Glucose availability and the electrophysiology of the human visual system.
Glucose is a main energy source to neurons in brain (with limited storage capability) and retina (where it is stored in glial Müller cells and supplied upon demand). Glucose availability and visual function are related. Human positron emission tomography studies indicate increased blood flow and glucose metabolic rate in primary visual cortex during stimulation, with retinotopic distribution. Retinal electrophysiology covaries with glucose concentration in in vitro models as well as in humans, at comparable concentrations in the physiological range. The interactions between retinal electrophysiology (notably the electroretinogram b-wave) and glucose metabolism appear more stringent than for cortical evoked responses. K-channels regulated by intracellular ATP are thought to link neuron excitability (and electrophysiological activity) on the metabolic state. High-affinity sulphonylurea binding sites for K-channels are widely distributed in brain. K-channels conceivably modulate neurotransmitter release and are inactivated by elevated glucose concentrations and sulfonylurea drugs used to treat diabetes.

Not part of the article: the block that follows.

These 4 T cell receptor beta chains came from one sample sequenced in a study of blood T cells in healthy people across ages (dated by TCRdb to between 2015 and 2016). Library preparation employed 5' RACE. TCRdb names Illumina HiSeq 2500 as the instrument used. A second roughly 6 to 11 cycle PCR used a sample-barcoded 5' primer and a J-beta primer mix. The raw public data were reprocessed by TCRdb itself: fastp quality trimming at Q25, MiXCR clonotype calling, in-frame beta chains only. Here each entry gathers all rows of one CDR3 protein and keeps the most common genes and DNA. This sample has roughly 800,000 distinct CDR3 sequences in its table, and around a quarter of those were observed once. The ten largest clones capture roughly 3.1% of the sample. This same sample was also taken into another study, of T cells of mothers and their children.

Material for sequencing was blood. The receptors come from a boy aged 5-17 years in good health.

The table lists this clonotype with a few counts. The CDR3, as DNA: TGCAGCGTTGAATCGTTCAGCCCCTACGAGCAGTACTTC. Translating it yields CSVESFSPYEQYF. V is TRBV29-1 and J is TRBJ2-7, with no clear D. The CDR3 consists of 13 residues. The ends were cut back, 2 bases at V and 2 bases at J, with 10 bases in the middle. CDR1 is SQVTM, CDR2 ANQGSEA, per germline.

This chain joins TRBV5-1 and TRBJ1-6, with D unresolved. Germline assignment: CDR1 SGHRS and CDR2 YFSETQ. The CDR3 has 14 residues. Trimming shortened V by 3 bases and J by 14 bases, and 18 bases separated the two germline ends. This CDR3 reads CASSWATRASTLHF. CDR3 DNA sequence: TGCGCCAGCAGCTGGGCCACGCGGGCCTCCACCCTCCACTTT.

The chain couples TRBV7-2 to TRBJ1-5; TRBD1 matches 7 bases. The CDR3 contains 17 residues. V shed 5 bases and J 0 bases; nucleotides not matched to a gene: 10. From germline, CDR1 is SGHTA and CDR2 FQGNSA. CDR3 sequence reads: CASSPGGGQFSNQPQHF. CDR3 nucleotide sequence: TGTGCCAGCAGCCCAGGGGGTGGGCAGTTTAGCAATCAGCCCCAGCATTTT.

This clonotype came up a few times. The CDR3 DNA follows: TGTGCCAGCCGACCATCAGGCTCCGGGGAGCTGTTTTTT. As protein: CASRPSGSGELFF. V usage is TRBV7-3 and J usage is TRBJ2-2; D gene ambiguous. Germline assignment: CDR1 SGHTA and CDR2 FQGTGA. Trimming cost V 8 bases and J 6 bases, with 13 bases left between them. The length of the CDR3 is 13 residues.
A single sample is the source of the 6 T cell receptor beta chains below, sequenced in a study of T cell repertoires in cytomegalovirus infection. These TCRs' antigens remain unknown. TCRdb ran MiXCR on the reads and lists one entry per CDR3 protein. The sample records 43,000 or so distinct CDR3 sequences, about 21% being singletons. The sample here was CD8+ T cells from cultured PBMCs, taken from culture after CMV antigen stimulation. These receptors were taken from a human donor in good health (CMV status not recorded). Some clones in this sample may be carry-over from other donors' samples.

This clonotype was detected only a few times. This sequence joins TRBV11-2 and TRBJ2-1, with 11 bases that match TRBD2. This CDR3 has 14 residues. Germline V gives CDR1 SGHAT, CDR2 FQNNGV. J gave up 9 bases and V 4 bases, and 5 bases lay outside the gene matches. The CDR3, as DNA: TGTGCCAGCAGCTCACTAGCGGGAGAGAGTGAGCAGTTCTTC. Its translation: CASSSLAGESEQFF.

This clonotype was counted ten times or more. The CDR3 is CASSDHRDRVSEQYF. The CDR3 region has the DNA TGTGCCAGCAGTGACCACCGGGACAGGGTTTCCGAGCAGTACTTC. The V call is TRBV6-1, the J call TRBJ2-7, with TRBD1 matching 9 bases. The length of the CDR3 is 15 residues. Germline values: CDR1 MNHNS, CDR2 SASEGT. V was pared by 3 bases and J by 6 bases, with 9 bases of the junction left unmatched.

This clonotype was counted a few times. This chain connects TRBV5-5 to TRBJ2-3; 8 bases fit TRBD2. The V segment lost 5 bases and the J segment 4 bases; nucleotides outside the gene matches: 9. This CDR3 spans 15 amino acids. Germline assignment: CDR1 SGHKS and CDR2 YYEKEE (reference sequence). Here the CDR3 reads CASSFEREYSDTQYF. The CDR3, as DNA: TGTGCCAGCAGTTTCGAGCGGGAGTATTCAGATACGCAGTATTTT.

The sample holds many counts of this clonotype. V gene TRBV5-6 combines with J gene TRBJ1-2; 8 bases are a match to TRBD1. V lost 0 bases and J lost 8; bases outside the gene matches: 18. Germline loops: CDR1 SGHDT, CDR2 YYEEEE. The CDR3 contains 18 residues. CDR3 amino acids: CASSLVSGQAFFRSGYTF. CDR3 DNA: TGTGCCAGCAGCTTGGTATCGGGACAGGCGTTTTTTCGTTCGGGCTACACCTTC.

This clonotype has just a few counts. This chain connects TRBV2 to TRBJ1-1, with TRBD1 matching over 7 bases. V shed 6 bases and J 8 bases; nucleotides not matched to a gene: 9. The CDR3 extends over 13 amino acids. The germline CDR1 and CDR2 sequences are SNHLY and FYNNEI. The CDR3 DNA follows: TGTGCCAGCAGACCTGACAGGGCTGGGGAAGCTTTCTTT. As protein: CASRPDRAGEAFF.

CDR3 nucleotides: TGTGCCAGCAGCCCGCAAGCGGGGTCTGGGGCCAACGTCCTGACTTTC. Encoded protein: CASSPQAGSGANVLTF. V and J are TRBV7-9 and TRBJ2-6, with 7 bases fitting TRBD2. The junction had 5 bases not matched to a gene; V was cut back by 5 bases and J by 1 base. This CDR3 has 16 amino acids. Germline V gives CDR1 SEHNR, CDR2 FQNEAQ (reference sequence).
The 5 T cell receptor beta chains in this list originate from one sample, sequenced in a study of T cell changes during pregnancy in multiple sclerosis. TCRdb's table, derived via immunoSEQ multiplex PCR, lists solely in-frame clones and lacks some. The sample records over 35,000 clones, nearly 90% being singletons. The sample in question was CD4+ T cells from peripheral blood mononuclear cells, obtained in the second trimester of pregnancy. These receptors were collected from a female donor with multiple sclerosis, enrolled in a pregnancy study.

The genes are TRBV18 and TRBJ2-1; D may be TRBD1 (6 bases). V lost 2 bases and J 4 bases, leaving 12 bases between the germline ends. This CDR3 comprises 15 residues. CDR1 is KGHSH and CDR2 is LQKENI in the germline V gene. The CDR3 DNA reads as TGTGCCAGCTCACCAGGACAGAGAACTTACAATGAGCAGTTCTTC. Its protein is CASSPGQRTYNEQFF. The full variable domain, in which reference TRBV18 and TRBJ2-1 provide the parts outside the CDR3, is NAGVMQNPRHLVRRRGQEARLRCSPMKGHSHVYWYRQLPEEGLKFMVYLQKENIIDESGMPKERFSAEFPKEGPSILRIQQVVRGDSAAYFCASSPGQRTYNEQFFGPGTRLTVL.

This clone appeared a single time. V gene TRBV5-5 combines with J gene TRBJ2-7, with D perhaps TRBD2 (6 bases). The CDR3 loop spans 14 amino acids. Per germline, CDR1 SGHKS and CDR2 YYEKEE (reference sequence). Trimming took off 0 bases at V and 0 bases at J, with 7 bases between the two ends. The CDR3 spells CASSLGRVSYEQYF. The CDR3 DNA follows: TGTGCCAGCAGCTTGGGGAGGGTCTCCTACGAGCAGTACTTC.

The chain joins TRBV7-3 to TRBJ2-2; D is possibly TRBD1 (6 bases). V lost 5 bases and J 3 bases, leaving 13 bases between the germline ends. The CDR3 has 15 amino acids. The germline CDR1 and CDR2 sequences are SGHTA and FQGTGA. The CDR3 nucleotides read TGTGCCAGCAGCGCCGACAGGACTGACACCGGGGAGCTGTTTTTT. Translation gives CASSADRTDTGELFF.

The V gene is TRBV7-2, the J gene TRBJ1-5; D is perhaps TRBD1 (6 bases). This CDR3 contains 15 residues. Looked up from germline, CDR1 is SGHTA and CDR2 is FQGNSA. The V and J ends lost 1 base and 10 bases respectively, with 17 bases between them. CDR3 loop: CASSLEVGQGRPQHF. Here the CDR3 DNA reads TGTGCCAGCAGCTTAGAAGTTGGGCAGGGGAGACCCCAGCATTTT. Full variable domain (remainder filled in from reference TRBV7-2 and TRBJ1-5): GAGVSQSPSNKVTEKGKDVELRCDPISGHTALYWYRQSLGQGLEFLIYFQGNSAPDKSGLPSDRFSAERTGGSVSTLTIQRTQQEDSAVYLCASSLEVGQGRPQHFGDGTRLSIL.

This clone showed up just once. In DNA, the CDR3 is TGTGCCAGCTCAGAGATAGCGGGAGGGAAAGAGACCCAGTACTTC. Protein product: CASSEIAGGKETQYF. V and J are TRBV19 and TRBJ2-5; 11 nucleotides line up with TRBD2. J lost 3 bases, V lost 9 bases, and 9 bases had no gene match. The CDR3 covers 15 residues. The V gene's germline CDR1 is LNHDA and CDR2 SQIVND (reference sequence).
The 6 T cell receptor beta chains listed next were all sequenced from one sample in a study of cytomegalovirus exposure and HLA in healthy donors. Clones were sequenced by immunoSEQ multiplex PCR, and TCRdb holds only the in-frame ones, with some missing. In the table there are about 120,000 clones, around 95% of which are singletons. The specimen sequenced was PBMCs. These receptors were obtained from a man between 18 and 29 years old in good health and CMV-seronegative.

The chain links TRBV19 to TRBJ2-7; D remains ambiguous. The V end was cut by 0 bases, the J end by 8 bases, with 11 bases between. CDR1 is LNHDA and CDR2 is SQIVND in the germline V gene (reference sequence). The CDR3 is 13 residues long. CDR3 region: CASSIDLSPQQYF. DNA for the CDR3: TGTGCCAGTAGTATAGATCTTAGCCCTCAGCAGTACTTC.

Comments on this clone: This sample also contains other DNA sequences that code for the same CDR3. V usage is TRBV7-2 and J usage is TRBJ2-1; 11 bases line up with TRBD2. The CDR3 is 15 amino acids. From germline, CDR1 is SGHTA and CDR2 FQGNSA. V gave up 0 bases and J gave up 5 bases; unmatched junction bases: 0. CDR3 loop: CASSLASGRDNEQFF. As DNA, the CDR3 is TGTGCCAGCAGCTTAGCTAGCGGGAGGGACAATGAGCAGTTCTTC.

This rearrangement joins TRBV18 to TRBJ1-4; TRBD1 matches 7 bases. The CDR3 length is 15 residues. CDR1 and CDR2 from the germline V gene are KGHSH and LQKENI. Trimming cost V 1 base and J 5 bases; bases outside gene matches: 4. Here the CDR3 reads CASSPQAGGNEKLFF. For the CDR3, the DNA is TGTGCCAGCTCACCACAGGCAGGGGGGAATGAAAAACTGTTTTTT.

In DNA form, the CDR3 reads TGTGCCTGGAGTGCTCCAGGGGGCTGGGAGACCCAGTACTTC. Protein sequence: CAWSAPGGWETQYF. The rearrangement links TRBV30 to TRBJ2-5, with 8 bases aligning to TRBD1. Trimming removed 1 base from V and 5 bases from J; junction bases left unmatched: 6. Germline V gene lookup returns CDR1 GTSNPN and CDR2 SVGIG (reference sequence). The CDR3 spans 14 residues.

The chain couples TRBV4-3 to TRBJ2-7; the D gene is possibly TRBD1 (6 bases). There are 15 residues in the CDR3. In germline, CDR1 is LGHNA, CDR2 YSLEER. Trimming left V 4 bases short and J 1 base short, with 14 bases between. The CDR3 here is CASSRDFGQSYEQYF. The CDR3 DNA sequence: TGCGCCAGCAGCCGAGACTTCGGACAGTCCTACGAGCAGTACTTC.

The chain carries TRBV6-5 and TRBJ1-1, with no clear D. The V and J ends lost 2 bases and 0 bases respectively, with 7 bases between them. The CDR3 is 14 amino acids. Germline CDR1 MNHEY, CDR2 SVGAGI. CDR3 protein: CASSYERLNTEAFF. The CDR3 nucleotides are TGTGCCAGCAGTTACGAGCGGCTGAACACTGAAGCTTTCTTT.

Glucose availability and the electrophysiology of the human visual system. Clin Neurosci. 1997 January